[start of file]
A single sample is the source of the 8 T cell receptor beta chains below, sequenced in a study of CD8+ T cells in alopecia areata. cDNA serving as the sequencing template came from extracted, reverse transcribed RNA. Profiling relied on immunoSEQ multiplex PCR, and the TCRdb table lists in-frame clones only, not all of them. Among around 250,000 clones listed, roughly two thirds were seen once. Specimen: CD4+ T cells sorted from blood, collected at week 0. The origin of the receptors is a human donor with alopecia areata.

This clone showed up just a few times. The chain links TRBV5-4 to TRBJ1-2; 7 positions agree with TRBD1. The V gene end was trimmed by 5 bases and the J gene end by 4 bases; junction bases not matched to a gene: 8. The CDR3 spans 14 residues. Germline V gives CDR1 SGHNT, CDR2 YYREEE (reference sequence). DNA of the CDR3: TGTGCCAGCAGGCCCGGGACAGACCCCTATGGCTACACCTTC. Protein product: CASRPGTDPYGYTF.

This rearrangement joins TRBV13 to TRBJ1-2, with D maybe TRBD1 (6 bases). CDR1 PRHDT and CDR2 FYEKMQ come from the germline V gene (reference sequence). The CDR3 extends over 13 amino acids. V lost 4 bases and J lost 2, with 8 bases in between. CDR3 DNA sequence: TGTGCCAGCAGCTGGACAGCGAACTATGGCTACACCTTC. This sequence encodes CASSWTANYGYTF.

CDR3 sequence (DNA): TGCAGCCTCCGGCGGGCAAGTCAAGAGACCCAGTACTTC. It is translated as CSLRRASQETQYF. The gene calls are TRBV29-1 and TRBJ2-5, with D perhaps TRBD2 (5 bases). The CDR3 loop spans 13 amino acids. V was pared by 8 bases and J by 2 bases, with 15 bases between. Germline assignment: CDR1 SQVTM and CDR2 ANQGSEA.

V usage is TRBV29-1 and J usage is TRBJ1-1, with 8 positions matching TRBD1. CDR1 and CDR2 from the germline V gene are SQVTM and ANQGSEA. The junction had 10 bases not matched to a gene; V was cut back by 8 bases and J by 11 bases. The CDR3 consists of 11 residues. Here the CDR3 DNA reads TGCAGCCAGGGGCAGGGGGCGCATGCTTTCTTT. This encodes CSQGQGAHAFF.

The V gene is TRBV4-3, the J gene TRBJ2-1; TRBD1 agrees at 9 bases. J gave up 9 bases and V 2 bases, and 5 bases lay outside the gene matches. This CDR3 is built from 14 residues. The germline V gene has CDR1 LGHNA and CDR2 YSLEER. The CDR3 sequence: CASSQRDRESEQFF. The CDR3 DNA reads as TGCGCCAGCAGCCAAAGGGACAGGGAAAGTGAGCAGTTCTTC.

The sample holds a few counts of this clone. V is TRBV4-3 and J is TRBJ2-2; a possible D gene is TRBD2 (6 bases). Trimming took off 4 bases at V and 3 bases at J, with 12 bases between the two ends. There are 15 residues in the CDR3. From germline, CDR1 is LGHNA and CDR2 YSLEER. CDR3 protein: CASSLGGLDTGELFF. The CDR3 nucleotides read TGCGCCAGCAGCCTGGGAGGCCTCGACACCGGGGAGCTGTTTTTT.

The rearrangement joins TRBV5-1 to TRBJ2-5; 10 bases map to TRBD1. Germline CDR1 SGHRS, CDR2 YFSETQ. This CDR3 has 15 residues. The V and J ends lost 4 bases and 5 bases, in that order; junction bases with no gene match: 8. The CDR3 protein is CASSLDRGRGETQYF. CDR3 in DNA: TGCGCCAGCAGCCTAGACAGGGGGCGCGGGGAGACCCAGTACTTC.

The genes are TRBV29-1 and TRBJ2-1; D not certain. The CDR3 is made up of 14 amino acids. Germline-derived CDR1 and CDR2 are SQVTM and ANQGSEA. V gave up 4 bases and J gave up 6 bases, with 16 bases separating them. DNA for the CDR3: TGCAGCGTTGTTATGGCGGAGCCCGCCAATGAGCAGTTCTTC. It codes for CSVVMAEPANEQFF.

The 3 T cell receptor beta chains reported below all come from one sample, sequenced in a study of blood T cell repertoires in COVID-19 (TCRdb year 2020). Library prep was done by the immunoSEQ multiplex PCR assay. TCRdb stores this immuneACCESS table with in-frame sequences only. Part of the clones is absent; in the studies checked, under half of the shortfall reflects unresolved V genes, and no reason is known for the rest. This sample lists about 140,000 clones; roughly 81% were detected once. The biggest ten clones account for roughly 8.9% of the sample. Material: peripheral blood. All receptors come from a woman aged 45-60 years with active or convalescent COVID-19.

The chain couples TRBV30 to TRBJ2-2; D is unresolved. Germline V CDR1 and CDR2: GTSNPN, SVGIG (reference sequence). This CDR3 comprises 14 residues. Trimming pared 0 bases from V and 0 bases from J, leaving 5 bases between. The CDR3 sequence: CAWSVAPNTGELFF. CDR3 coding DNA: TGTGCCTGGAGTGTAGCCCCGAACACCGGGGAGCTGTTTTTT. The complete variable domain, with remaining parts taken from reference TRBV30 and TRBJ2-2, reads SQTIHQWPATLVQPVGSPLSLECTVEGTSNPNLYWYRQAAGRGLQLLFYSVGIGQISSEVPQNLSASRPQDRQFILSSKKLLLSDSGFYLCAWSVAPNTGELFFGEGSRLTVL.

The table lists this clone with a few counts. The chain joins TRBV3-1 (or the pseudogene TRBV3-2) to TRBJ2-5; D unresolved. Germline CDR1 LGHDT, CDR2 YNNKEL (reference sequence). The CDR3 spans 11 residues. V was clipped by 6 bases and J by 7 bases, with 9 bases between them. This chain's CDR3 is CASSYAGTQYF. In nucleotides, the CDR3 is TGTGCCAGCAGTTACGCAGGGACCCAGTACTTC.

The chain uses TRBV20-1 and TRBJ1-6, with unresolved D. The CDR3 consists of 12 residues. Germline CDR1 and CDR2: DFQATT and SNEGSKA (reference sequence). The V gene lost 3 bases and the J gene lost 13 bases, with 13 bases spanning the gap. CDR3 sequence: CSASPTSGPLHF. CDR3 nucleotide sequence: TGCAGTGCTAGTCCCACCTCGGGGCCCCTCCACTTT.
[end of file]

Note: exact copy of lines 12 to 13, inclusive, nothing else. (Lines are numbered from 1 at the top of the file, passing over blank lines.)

The table lists this clone with a few counts. The chain joins TRBV3-1 (or the pseudogene TRBV3-2) to TRBJ2-5; D unresolved. Germline CDR1 LGHDT, CDR2 YNNKEL (reference sequence). The CDR3 spans 11 residues. V was clipped by 6 bases and J by 7 bases, with 9 bases between them. This chain's CDR3 is CASSYAGTQYF. In nucleotides, the CDR3 is TGTGCCAGCAGTTACGCAGGGACCCAGTACTTC.

The chain uses TRBV20-1 and TRBJ1-6, with unresolved D. The CDR3 consists of 12 residues. Germline CDR1 and CDR2: DFQATT and SNEGSKA (reference sequence). The V gene lost 3 bases and the J gene lost 13 bases, with 13 bases spanning the gap. CDR3 sequence: CSASPTSGPLHF. CDR3 nucleotide sequence: TGCAGTGCTAGTCCCACCTCGGGGCCCCTCCACTTT.